Do you speak the language of the C-Suite?

Most ERM Practitioners don’t.  They might think they do, but in reality their role and sphere of strategic influence is extremely limited.  Is it possible an invisible boundary or glass ceiling as it were, might actually exist for Enterprise Risk Management (ERM)?  Why and how do we break through it?

The answer is found in the evolutionary track of ERM itself.  When I migrated my career toward ERM in the mid to late 90’s, pioneers like myself were expected to leverage our ERM efforts in ways that produced tangible value for the company. If not, our proposals were quickly dismissed and our ideas for advancing enterprise risk management immediately rejected.  At that time, if you attempted ERM without speaking the language of the C-Suite, it was a non-starter; relegated to the specific functional areas from which we came, such as insurance, actuary, legal, audit, hedging, treasury, finance, etc.

In 2002, everything changed.  The Sarbanes-Oxley Act (or SOX) both raised awareness for ERM and limited it to a “box”, all at the same time.  The rating agencies such as S&P, Moody’s and A.M. Best also got in the game, further boosting awareness.  There is no doubt that ERM is now the buzzword at the Board and C-Suite levels, but the understanding of and purpose for ERM at these levels is still extremely narrow.  Just check-out COSO’s 2010 Report on ERM. The report’s entire focus is on oversight, risk ownership and the perception of the COSO ERM Framework.  This demonstrates that for the most part, the C-Suite still looks at ERM as a compliance exercise or corporate governance issue comprised mainly of “risk registries” and other documentation efforts.  Sure, the rhetoric seems supportive.  However, if we are honest, few ERM leaders actually find themselves seated at the strategic round table.  So, how do we right the ship and secure the influence necessary to be successful?

We must return to a value-based approach to ERM.  We must translate our craft (once again) in terms of dollars and cents, ROI, earnings per share and shareholder value.   We must speak the language of the C-Suite!

Here are a few tips to help you “right the ship” in your organization:

  • Use dollar-terms when at all possible – this is probably the most important tip I can give and the one sure to immediately resonate with senior leaders. Of course skeptics will say that most risks cannot be assessed in dollars terms.  The truth is that “Red, Yellow, Green”, “1 to 10/1 to 10” and other qualitative assessment methods are simply safe – very safe, but only enable directional moves, not key decisions.  You can create colorful charts and neat matrices using these methods., but run the risk of leaving your audience without actionable information.  You might even get a complement on your work, but you’ll likely still find yourself stuck in your box.  Why?  Because these methods confirm among senior leaders that ERM has a limited application.  Neat information, but absolutely no link to their strategic thinking and important decisions.  Ironic, considering S&P’s vision for ERM is that it “form a basis for informing and directing the firm’s fundamental decision making.”  I’ve been conducting enterprise risk assessments for 14 years and I know there is always a way to quantitatively assess risk in dollar terms.  You just need to be determined and willing to find a way.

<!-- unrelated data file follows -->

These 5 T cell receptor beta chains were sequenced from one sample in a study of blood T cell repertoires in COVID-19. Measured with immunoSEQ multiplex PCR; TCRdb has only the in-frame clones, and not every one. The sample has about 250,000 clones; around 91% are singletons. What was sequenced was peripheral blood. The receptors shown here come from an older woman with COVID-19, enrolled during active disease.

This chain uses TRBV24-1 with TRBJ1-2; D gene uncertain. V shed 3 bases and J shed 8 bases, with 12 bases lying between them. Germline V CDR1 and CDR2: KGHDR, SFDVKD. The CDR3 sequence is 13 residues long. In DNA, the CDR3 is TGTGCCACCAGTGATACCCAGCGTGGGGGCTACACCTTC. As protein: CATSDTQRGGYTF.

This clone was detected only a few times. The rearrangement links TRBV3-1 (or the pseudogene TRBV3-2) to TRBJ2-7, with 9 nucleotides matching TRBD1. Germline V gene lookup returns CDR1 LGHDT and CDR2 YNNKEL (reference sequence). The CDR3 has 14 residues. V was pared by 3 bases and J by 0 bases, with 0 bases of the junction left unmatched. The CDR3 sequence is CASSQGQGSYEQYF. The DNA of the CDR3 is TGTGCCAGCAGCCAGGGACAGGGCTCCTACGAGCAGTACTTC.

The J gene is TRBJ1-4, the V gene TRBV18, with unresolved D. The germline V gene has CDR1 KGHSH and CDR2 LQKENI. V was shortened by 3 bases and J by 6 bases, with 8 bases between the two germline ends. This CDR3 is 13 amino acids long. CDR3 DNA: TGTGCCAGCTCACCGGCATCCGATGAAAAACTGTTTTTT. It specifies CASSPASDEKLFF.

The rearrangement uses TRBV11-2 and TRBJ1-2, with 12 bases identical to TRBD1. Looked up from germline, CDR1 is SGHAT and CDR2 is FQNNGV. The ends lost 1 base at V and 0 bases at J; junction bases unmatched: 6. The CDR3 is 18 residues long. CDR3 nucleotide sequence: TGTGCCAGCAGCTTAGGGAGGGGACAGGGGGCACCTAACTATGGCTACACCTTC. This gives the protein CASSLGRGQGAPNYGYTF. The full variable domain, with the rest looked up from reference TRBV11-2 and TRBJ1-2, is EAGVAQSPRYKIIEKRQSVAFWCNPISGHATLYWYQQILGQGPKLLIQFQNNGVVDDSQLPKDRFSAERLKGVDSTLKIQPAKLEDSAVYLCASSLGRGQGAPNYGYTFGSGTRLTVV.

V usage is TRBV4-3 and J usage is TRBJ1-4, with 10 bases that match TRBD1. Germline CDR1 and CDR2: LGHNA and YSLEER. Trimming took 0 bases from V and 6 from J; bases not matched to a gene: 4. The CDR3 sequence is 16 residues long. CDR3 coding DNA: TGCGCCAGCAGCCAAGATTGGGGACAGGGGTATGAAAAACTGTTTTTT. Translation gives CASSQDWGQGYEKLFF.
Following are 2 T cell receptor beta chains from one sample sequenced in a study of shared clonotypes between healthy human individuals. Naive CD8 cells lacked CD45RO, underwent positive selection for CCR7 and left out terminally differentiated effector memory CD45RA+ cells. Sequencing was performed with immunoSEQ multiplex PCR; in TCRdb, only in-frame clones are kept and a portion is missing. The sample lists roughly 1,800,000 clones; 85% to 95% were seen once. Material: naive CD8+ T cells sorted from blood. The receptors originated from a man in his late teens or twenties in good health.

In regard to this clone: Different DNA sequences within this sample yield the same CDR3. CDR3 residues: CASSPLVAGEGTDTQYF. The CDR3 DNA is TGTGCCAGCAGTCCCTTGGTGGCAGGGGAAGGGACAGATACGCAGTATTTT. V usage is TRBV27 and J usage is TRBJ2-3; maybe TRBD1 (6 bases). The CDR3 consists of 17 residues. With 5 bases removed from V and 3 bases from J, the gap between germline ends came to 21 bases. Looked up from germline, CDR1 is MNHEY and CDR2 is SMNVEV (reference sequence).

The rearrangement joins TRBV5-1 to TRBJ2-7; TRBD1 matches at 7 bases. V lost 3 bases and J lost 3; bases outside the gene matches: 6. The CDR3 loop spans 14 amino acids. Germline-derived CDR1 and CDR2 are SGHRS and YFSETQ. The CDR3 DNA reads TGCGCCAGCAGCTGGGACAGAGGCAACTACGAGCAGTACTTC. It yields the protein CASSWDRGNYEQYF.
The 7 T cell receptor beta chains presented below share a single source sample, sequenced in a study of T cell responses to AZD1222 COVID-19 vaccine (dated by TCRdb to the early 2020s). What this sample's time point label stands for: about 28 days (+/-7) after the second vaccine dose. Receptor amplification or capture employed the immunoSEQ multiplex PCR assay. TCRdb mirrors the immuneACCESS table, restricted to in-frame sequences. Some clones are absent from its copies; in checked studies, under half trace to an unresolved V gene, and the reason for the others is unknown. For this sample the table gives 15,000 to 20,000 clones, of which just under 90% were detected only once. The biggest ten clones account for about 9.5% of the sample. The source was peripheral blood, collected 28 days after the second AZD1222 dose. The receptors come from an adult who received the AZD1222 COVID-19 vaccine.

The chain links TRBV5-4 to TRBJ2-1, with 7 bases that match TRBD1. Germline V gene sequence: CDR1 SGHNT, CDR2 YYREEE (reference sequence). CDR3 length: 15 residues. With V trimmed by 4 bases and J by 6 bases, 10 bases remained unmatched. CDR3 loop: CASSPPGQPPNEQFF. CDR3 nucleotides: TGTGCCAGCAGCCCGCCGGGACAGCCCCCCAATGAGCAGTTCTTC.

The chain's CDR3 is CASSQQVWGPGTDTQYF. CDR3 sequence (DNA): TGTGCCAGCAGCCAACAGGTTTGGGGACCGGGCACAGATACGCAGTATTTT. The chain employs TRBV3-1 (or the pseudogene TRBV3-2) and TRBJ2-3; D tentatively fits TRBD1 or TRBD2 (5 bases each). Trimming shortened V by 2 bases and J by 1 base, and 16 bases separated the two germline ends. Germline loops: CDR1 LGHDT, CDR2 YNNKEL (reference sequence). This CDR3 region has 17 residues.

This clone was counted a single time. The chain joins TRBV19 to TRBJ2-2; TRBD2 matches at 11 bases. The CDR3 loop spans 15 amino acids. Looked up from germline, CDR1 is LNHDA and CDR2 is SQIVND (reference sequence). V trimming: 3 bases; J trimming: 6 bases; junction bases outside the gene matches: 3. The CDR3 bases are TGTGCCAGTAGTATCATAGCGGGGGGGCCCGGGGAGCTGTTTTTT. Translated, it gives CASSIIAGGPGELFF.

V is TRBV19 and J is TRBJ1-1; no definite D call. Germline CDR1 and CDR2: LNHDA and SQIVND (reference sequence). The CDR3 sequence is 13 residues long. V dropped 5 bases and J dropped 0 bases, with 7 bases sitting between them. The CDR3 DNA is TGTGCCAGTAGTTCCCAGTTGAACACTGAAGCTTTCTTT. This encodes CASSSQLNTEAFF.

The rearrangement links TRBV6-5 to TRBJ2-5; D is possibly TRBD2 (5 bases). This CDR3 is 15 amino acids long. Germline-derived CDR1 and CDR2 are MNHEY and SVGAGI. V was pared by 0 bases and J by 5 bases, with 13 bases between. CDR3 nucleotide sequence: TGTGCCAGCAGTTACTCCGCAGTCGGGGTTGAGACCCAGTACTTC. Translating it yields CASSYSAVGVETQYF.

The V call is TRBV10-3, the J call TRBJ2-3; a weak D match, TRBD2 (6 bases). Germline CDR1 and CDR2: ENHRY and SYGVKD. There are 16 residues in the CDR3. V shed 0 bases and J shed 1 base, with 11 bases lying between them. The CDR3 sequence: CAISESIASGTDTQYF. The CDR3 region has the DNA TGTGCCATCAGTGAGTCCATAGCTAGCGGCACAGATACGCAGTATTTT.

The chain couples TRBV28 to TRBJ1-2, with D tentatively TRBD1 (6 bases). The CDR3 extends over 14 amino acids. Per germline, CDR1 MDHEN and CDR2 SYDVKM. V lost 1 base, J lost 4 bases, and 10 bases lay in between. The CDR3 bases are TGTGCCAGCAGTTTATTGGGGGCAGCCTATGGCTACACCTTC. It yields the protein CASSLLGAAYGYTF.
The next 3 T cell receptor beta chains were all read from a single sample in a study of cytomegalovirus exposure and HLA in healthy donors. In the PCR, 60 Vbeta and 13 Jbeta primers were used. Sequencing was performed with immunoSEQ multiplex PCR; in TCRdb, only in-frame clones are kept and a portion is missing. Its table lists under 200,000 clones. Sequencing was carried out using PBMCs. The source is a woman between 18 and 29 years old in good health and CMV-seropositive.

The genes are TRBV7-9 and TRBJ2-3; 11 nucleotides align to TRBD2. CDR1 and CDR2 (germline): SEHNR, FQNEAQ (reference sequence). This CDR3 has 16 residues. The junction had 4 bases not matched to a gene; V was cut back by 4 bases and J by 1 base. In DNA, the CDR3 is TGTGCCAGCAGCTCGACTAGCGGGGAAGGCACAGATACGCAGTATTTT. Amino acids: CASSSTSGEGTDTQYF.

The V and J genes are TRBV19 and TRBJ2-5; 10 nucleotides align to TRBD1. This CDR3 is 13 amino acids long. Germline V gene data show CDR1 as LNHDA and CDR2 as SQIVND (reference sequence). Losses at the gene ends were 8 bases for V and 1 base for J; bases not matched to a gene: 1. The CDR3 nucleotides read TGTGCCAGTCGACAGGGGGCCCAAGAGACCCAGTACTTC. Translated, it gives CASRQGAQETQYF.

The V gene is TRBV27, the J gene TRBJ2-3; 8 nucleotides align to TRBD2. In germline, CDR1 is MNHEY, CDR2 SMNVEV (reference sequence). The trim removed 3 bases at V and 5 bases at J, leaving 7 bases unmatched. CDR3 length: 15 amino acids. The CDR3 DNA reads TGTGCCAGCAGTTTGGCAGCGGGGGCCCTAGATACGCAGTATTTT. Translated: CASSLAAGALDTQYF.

• Keep it Practical – I think the greatest contributor to the “glass ceiling” is the advent of what is called the “Enterprise Risk Assessment”.   These exercises can make a lot of money for consultants, but do very little to help the advancement of ERM.  They’re time consuming, resource intensive, often cost hundreds of thousands if not millions of dollars and they typically tell Management what they already know.  This can’t possibly position ERM strategically in the minds of the C-Suite!  Risk assessment is important; but to demonstrate its true power, you need to deploy it with purpose, e.g. use the process in conjunction with strategic planning or budgeting.  How about in a project review?  Use it to better evaluate project results or in problem solving.  The point is:  risk assessments can be powerful if used in a way that generates value; and remember, try to quantify in dollars terms whenever possible.
  • Highlight the critical link between risk and performance – the single greatest truth that has been underscored by the ERM movement is the irrefutable fact that “risk” and “performance” are directly linked.  Literally, one does not exist without the other.  Yet, this powerful and compelling reality is seldom exploited by practitioners and certainly not clearly understood by the C-Suite.   So, how do you use this to your advantage?   This single fact speaks directly to the heart of the C-Suite lexicon.   Use your risk management skills to evaluate results (EPS, EVA, Growth, etc.).   Find ways to raise the understanding of how risk works in your company and effects results.  Use your risk knowledge to better set objectives and support decision-making.

Without a way to successfully connect to and communicate with senior leaders, in their language, ERM at your firm will likely remain marginally accepted and without meaningful impact.  Have the courage to take some bold steps toward value creation.   If you do, you just might find yourself seated among decision-makers and “speaking the language of the C-Suite.”

About the author: Gary Bierc is the founder and CEO of rPM3 Solutions, LLC, and the inventor of its patented ARQ™ risk accounting and performance measure. Gary is a respected innovator and published thought leader in the enterprise risk management space for over 14 years.

Copyright © 2011, rPM3 Solutions, LLC. All rights reserved.

 

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